Seabee blasts her way through blasting and quarry technician school
by Ryan Labadens, NCBC Public Affairs
The U.S. Navy Seabee’s mission is primarily focused on building and construction projects designed to support combat operations for the Navy and other branches of the U.S. military – hence the motto “We Build, We Fight.” Another saying (not necessarily related to the military) people may also be familiar with is “in order to make an omelet, sometimes you’ve got to break a few eggs” – in that same light for the Seabees, in order to build a road, sometimes you’ve got to blow up a few mountains.
Blowing up rocks is just one portion of what U.S. Navy’s Blasting and Quarry Technician School teaches Seabees, said Equipment Operator 1st Class Carmen Rivera.
Rivera, who currently works as the embark operations leading petty officer for 22nd Naval Construction Regiment, Naval Construction Battalion Center Gulfport, Mississippi, is the regiment’s subject matter expert for blasting and quarry operations.
Rivera originally immigrated to the United States from El Salvador with her parents when she was 14-years old, and in 2009 she decided to join the U.S. Navy because of the variety of opportunities she felt it offered.
“I joined because I wanted to do something exciting and different,” said Rivera, who initially joined as an equipment operator with the Seabees. “I just wanted to try something that is constantly changing and that I don’t get tired of.”
That’s one reason she decided to apply for her current position at the regiment and why she wanted to go to the C School for advanced training in quarry and blasting.
“Quarry and blasting school is a rare thing for EOs to go to,” said Rivera. “When I had applied for orders to come here, I saw that one of the requirements was blasting, and I knew I would have to go to the school for it, so I talked to the detailer about going to the school, and he said, ‘yeah, you can go.’”
So before coming to NCBC this August, Rivera attended the Blasting and Quarry Technician School from July 12 to August 28, 2018, to get her qualifications in blasting.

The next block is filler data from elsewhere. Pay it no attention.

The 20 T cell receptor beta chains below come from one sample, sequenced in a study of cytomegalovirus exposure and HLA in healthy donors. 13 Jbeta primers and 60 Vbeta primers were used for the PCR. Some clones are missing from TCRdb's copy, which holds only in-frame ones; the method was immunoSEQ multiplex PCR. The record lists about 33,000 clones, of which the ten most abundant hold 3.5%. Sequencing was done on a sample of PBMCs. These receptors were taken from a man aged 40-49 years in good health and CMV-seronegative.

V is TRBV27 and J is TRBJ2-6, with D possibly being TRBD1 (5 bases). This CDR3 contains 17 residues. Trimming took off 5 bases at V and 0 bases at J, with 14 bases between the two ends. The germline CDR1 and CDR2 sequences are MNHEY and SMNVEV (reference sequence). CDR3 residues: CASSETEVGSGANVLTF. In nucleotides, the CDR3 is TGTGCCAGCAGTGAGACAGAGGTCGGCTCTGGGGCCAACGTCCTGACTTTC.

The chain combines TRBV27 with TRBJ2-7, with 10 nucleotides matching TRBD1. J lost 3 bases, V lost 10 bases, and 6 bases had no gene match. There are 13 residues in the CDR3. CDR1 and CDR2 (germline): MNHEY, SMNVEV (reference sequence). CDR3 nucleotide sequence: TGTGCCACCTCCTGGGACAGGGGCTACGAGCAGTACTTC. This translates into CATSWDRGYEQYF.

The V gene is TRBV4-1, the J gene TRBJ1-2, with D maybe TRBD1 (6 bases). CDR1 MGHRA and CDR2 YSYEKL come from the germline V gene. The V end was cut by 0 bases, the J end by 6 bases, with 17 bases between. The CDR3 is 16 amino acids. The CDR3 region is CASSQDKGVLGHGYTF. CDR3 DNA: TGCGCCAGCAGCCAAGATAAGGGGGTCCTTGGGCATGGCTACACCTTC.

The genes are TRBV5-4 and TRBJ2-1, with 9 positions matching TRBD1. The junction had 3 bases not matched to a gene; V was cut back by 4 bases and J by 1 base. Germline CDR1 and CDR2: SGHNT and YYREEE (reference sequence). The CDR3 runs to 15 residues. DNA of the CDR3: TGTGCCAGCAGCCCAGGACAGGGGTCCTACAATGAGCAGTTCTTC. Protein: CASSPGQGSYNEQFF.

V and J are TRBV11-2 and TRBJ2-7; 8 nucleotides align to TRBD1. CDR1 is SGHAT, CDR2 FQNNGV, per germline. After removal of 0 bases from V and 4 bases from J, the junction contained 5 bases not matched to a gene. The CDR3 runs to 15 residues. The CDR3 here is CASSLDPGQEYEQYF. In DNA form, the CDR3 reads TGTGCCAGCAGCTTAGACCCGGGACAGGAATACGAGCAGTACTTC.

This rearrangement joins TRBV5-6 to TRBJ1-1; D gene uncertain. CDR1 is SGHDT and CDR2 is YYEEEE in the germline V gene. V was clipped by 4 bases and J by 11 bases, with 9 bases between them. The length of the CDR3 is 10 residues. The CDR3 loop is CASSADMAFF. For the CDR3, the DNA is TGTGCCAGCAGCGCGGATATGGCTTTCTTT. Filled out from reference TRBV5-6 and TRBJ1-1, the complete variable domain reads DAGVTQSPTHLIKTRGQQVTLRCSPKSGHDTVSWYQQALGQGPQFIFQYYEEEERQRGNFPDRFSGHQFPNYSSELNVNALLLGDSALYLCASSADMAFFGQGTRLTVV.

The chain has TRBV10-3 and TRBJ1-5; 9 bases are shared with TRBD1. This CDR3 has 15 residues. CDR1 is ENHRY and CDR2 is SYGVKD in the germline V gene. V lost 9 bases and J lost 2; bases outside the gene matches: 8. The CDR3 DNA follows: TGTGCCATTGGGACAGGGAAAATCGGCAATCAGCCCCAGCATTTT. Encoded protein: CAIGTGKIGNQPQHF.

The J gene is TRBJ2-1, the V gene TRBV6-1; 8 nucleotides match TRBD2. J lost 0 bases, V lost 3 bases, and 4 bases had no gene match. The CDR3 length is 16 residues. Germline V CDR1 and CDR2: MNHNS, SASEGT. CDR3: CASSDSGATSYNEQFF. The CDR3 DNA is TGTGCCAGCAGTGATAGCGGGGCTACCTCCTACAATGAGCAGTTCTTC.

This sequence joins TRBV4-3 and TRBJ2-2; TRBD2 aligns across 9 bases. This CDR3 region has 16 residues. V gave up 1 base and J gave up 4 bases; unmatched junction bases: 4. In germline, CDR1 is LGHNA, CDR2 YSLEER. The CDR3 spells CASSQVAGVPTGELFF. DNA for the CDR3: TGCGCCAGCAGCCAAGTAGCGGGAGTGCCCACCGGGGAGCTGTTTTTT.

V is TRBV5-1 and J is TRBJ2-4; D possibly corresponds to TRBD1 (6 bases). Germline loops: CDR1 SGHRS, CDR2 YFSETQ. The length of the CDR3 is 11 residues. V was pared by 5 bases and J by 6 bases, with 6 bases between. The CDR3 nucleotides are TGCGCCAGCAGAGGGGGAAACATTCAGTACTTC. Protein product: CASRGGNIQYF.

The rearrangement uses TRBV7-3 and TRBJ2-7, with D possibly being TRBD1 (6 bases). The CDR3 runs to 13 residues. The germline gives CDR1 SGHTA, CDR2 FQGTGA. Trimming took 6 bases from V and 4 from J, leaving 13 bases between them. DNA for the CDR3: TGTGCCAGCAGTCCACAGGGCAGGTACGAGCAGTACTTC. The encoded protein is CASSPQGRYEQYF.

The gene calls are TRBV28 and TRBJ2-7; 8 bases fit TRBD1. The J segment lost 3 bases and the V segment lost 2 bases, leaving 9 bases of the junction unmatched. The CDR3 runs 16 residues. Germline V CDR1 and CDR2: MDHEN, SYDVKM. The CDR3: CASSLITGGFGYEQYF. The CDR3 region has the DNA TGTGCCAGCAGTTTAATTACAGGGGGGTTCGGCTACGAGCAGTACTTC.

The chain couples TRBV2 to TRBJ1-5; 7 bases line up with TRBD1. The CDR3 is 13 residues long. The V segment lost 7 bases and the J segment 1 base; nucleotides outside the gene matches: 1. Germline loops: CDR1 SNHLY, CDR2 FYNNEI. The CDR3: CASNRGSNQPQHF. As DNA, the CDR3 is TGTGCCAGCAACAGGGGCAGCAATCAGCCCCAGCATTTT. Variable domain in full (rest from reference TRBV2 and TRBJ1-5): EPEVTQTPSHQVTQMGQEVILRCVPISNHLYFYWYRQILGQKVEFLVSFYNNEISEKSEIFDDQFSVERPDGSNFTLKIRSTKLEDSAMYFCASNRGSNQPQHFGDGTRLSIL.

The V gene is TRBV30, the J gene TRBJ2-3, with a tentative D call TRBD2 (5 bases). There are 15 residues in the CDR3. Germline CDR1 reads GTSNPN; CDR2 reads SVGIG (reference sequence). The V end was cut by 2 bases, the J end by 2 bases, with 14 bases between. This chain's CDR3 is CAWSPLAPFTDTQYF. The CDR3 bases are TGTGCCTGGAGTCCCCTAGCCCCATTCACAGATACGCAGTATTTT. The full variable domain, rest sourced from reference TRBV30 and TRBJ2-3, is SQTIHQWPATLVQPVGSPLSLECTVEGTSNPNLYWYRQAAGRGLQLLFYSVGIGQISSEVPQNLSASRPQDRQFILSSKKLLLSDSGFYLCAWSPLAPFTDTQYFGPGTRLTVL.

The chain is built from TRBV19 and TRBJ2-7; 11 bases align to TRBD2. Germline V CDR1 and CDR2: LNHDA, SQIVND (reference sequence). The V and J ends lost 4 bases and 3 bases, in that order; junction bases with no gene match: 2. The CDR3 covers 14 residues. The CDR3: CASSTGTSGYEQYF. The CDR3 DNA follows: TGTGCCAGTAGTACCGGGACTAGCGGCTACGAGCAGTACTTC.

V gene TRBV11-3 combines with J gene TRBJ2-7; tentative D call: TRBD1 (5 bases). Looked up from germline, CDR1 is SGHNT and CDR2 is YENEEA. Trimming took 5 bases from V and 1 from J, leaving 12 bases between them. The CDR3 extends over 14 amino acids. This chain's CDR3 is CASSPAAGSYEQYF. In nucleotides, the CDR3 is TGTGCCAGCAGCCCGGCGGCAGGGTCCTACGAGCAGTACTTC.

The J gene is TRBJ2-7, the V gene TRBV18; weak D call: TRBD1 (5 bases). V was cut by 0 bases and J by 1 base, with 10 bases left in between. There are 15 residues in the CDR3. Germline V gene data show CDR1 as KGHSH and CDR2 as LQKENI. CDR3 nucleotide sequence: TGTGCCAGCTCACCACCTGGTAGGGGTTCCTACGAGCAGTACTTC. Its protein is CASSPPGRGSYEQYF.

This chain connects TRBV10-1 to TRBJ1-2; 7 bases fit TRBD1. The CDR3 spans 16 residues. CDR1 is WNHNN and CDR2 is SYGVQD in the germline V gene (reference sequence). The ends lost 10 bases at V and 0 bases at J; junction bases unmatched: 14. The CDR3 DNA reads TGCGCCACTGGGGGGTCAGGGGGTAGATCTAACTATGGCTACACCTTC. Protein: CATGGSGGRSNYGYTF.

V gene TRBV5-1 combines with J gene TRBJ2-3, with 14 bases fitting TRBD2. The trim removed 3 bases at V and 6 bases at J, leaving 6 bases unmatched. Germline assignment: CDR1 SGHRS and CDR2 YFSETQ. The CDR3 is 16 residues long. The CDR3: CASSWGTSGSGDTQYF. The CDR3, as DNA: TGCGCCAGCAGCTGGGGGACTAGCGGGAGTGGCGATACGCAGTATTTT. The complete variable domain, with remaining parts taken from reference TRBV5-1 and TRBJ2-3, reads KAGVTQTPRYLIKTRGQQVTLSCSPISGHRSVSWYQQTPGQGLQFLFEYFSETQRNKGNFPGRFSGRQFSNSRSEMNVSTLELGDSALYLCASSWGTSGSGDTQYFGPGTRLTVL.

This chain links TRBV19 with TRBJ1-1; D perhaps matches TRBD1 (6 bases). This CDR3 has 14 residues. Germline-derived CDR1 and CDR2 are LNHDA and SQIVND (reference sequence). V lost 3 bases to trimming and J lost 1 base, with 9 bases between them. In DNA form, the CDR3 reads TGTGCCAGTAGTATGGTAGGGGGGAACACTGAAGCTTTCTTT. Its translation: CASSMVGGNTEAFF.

According to the Naval Education and Training Command website, the U.S. Navy Seabee’s formal Blasting and Quarry Technician School is located in the Mojave Desert region of China Lake, California, and teaches blasting techniques to U.S. Navy, Army and Air Force personnel in a joint-training environment. The six-week-long course includes a classroom portion that teaches geology, quarry selection and layout, priming and loading, shot design, safety, planning and estimating, and material transportation, as well as an “in-the-field” portion that teaches students electric, non-electric and cap and fuse methods of blasting.
To save on costs and resources while in deployed locations, it’s sometimes easier for Seabees to use the materials on hand in the area of operation, in cooperation with local and national governments, rather than have those raw materials shipped in. So for example, in order to procure materials for building a road in austere locations, the Seabees will sometimes go to quarries to blast for rocks and other materials used to make roads and other structures. A quarry is a site where mineral products, stones and other materials can be extracted.
“EOs go to the blasting school so they can learn to get the material that we need for roads, for concrete and other structures so we can get this material for use in our construction projects,” said Rivera.
As much as she enjoys having the opportunity to blow things up, Rivera emphasized the detail and protective measures set in place in order to make extracting these materials as safe as possible.
“It’s a very safe, very controlled process,” said Rivera. “You can’t just jump steps or you can put your team at risk.”
Rivera summed up her experience in the Seabees noting the variety of jobs, in addition to blasting and quarry operations, that are available for people to pursue.
“I enjoy the diversity of jobs there are that we can do. I can do cranes, I can do dozers, I can do project management, I can do demolition… it’s just so broad in regards to the amount of jobs you can do.”